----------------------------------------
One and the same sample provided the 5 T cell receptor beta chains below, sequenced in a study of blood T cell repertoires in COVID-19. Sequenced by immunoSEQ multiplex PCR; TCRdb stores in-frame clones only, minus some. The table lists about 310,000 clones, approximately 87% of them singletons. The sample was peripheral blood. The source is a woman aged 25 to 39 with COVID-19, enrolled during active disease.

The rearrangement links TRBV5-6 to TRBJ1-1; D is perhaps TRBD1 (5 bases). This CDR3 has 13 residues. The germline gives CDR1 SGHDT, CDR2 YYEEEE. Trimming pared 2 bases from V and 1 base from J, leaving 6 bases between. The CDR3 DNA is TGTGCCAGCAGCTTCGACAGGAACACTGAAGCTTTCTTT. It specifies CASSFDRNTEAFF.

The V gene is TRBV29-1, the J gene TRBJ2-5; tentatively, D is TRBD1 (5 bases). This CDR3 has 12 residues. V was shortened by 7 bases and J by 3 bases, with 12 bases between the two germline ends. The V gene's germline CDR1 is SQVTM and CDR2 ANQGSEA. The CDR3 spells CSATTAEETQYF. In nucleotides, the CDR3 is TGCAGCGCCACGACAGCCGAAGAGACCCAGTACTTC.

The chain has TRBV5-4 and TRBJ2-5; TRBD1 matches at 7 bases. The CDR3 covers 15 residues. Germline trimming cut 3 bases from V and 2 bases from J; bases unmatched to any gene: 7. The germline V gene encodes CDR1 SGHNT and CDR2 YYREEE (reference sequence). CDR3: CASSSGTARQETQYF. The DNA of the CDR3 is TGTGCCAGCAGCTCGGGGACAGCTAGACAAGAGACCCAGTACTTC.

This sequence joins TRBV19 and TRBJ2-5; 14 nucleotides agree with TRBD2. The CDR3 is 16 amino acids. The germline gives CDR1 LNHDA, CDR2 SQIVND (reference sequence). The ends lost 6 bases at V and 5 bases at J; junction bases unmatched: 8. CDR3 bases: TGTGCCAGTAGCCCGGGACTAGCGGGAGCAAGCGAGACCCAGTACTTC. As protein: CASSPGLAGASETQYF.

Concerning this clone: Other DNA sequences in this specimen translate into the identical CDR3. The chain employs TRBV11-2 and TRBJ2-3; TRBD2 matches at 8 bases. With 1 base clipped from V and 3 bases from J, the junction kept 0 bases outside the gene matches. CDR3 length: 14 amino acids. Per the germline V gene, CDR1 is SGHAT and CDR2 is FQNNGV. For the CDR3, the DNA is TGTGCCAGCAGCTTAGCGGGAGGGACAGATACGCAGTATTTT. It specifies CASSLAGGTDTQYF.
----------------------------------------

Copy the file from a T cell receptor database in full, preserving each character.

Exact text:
One and the same sample provided the 5 T cell receptor beta chains below, sequenced in a study of blood T cell repertoires in COVID-19. Sequenced by immunoSEQ multiplex PCR; TCRdb stores in-frame clones only, minus some. The table lists about 310,000 clones, approximately 87% of them singletons. The sample was peripheral blood. The source is a woman aged 25 to 39 with COVID-19, enrolled during active disease.

The rearrangement links TRBV5-6 to TRBJ1-1; D is perhaps TRBD1 (5 bases). This CDR3 has 13 residues. The germline gives CDR1 SGHDT, CDR2 YYEEEE. Trimming pared 2 bases from V and 1 base from J, leaving 6 bases between. The CDR3 DNA is TGTGCCAGCAGCTTCGACAGGAACACTGAAGCTTTCTTT. It specifies CASSFDRNTEAFF.

The V gene is TRBV29-1, the J gene TRBJ2-5; tentatively, D is TRBD1 (5 bases). This CDR3 has 12 residues. V was shortened by 7 bases and J by 3 bases, with 12 bases between the two germline ends. The V gene's germline CDR1 is SQVTM and CDR2 ANQGSEA. The CDR3 spells CSATTAEETQYF. In nucleotides, the CDR3 is TGCAGCGCCACGACAGCCGAAGAGACCCAGTACTTC.

The chain has TRBV5-4 and TRBJ2-5; TRBD1 matches at 7 bases. The CDR3 covers 15 residues. Germline trimming cut 3 bases from V and 2 bases from J; bases unmatched to any gene: 7. The germline V gene encodes CDR1 SGHNT and CDR2 YYREEE (reference sequence). CDR3: CASSSGTARQETQYF. The DNA of the CDR3 is TGTGCCAGCAGCTCGGGGACAGCTAGACAAGAGACCCAGTACTTC.

This sequence joins TRBV19 and TRBJ2-5; 14 nucleotides agree with TRBD2. The CDR3 is 16 amino acids. The germline gives CDR1 LNHDA, CDR2 SQIVND (reference sequence). The ends lost 6 bases at V and 5 bases at J; junction bases unmatched: 8. CDR3 bases: TGTGCCAGTAGCCCGGGACTAGCGGGAGCAAGCGAGACCCAGTACTTC. As protein: CASSPGLAGASETQYF.

Concerning this clone: Other DNA sequences in this specimen translate into the identical CDR3. The chain employs TRBV11-2 and TRBJ2-3; TRBD2 matches at 8 bases. With 1 base clipped from V and 3 bases from J, the junction kept 0 bases outside the gene matches. CDR3 length: 14 amino acids. Per the germline V gene, CDR1 is SGHAT and CDR2 is FQNNGV. For the CDR3, the DNA is TGTGCCAGCAGCTTAGCGGGAGGGACAGATACGCAGTATTTT. It specifies CASSLAGGTDTQYF.